CHARLESTON — When Father Titus Fulcher made the decision to “come home to the Catholic church” from the Eastern Orthodox church, he never imagined that he would be leading a small group of parishioners in worship each Sunday.
On May 2 he and 25 Greek Catholics met for the first time at Sacred Heart Church, between the parish’s own scheduled Masses, for what is believed to be the first publicly celebrated Byzantine tradition liturgy in South Carolina. The group calls itself Our Lady the Protectress of All Christians. Thanks to Father Jeffrey Kendall, the parish administrator, this small group of parishioners now has a home.
“I met Father Titus a long time ago when he was working with me at campus ministries at The Citadel,” said Father Kendall. “We became close friends, and when he became Catholic things worked out best administratively and logistically for him to hold services at Sacred Heart.”
Father Kendall said that a beautiful church like Sacred Heart provides the best backdrop for the unique liturgy style used in Greek Catholic Mass.
“The entire Mass is sung,” said Father Kendall. “It is truly a beautiful experience that I think everyone should witness at least once.”
Eastern Catholic Churches have origins in Eastern Europe, Asia or Africa. They have their own distinctive liturgical and legal systems and are identified by the national or ethnic character of their region of origin. The Melkite rite follows a Byzantine liturgy and calendar.
“All Melkite liturgies are sung; they are all high Masses,” Father Fulcher said. “The priest faces in the same direction of the people. It is more like the Tridentine Mass but with extra litanies and petitions. It takes about an hour and 20 minutes if I don’t get carried away with the sermon.”
The priest, a native of North Carolina, came to the Charleston area in 1999 to serve in a local Eastern Orthodox church, but said that after some serious evaluation of his religion he came to believe that the Catholic church was the true church.
“The Eastern Orthodox have the same beliefs expressed in different terminology,” he said. “The big difference is that the church is not under the authority of the pope and doesn’t believe in the primacy of Peter.”
It was these important issues that led Father Fulcher to reevaluate what he believed. He approached Father Daniel Munn, arch priest of Ignatius Church in Augusta, Ga. — also a Greek Catholic church — about the possibility of conversion.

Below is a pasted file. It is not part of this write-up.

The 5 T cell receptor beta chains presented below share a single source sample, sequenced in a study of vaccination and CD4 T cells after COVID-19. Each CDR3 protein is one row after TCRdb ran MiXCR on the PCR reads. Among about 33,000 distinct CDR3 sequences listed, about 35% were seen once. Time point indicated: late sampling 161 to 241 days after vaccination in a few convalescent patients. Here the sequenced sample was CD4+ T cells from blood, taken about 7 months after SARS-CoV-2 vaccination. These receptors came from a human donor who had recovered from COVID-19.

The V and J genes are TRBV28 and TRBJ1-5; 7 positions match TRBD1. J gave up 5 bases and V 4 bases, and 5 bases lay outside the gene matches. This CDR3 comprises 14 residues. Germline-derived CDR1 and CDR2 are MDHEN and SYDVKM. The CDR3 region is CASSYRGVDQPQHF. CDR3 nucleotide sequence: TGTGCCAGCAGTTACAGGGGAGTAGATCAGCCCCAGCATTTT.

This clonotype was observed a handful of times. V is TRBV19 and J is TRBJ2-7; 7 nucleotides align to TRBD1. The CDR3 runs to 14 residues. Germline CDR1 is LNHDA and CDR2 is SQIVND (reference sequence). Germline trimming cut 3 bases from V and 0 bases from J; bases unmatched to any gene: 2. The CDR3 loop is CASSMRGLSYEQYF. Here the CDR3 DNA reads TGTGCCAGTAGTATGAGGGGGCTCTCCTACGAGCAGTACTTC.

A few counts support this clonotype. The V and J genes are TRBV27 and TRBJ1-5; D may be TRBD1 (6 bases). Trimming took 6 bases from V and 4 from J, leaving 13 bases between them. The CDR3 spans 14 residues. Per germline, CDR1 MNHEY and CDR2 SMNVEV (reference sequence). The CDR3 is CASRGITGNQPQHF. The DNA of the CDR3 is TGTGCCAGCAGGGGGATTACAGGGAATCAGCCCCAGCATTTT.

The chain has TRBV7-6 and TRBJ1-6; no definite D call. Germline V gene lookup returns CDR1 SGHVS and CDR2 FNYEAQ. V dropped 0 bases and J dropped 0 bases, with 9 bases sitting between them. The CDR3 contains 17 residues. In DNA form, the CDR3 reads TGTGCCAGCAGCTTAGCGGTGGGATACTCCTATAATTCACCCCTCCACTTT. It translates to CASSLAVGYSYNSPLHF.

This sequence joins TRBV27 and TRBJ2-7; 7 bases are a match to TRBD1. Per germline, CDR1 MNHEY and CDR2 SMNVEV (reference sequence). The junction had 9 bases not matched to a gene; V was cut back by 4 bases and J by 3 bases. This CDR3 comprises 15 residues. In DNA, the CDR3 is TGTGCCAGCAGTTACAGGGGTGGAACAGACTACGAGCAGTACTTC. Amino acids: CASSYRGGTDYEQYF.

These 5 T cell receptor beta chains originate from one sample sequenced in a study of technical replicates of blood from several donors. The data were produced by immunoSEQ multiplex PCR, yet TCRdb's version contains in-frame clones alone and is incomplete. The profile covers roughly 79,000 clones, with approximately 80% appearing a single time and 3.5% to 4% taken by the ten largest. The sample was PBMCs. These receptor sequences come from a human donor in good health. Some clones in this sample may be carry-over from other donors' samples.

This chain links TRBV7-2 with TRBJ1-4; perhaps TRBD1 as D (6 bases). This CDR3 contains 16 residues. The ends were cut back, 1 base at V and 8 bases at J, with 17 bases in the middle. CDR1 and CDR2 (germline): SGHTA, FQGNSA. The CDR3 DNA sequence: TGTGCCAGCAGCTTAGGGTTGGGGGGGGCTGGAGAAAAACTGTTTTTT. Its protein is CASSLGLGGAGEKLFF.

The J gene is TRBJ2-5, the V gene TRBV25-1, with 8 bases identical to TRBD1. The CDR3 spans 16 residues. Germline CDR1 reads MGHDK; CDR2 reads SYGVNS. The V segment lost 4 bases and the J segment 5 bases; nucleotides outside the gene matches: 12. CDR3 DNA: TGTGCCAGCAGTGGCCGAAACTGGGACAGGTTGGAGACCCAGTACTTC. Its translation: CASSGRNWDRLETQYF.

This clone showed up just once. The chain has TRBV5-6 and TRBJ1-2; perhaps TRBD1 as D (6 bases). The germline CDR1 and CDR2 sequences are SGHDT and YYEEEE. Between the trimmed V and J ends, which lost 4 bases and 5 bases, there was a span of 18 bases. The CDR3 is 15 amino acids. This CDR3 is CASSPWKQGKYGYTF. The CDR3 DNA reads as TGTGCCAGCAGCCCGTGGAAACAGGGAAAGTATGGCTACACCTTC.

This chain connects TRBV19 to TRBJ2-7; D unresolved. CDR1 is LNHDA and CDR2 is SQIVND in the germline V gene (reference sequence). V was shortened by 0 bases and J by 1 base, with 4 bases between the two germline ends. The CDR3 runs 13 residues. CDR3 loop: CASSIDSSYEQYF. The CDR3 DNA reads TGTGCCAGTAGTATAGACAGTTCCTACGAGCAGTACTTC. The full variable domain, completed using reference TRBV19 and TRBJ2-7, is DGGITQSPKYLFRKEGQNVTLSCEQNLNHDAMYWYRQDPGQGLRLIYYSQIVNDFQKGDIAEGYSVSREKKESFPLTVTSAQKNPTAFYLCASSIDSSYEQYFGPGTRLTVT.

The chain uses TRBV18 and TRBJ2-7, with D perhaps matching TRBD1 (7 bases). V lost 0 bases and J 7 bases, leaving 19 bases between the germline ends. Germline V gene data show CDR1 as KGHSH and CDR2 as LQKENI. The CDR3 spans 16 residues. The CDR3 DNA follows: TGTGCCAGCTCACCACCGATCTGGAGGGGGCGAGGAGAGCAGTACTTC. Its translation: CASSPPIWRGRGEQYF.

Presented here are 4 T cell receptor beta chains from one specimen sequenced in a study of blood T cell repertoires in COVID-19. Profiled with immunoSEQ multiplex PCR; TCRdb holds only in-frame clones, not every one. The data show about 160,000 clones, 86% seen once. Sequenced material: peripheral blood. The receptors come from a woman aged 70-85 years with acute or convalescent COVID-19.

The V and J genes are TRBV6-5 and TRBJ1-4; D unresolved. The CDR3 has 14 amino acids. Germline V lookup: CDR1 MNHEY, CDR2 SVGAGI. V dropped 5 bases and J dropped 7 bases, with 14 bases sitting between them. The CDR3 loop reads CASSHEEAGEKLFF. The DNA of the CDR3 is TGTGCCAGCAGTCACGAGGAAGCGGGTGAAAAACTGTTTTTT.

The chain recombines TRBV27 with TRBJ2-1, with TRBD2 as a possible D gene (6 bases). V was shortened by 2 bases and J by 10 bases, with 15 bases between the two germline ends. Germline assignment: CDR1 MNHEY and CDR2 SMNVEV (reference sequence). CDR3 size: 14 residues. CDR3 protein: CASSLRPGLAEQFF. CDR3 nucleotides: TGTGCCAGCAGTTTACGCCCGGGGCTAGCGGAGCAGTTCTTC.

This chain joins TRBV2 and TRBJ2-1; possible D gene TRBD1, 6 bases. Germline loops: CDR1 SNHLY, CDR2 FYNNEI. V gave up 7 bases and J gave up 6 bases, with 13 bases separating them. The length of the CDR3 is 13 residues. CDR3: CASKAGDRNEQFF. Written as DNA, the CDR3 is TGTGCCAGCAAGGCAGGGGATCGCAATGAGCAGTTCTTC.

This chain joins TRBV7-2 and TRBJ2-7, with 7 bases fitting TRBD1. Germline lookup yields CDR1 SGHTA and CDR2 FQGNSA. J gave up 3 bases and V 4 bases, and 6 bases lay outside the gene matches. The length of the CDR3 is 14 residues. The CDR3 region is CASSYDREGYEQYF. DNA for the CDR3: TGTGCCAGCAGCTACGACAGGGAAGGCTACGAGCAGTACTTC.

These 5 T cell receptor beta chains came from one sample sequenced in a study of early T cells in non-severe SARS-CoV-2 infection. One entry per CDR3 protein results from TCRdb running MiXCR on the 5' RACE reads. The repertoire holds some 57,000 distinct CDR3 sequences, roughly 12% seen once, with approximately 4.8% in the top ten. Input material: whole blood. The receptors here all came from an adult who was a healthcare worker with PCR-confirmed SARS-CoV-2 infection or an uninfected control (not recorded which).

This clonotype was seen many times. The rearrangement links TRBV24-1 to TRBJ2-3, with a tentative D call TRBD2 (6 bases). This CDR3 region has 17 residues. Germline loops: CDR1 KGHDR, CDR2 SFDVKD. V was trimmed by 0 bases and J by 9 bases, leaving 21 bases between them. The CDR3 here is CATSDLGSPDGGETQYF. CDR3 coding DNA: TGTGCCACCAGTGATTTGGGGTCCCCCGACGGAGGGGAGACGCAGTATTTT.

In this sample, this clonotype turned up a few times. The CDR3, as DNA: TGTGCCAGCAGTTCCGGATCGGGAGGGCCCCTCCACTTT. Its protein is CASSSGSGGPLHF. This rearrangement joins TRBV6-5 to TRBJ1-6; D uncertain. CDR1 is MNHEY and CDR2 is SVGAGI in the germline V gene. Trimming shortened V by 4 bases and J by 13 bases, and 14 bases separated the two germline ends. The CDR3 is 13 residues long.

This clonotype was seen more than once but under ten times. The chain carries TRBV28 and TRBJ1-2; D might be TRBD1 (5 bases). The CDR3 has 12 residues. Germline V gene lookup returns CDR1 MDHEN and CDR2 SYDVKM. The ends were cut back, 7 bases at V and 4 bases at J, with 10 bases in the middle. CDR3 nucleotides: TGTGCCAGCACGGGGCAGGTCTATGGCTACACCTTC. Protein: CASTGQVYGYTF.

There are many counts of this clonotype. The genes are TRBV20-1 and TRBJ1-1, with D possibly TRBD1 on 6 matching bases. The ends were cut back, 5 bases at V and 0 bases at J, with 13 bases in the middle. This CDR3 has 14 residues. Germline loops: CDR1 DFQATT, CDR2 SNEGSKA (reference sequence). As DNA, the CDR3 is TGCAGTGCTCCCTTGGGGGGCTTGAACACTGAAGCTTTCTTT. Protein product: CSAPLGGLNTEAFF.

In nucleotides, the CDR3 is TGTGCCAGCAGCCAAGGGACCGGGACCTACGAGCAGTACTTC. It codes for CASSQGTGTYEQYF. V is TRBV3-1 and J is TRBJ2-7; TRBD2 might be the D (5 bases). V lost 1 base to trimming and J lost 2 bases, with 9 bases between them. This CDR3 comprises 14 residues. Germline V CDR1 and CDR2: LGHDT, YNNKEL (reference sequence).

“Father Munn and I talked and prayed a lot,” he said. “Once I decided that this was what I was supposed to do, Father Munn basically said ‘When do you want to do it?’ It was almost anticlimactic. He said ‘Sign this,’ and I was done.”
Although the conversion process to the Catholic priesthood was anticlimactic, the ministry that has followed has been quite the opposite. Father Fulcher not only serves as pastor of the only Greek Catholic church in South Carolina, but also teaches junior high language arts and social studies at St. John School in North Charleston.
“Prior to accepting the pastoral ministry that I have now, I wanted to find a way to minister within the context of the church, so I began substitute teaching,” Father Fulcher said. He accepted a position as a full-time teacher for this school year.
“I’m the teacher kids love to hate when it comes to grammar,” he said.
He said that he has been most impressed with the ministry of the school and admires the principal, Carole Anne White, a great deal. He explained that he is also encouraged by the immense growth that he is seeing in the lives of his students.
“I find that the kids want someone who gives it to them straight,” Father Fulcher said. “I get great joy from seeing them opening their minds and hearts to me. Where else but a Catholic school can you teach a subject like grammar and throw in things about God? It is a blessing.”
With all of Father Fulcher’s responsibilities, he still makes his wife of 16 years, Karen, and their daughter, Katherine, his top priorities. The 12-year-old Katherine is a student at St. John. Eastern churches often admit married men to the priesthood in their regions of origin but do not permit marriage after ordination.
“I am really excited about what God has in store for the future,” he said. “I also am aware of the fact that there are a lot more Greek Catholics in this area that may not even know our group exists. To experience the fullness of the Greek Catholic worship anyone is welcome to visit us.”
“Father Titus is a wonderful priest who is very sincere,” said Father Kendall. “He is a welcome addition to the church that he loves very much.”
The Charleston Melkite Greek Catholic Community celebrates the Divine Liturgy (Mass) at 9 a.m. on Sundays at Sacred Heart. For more information call the parish at (843) 722-7018.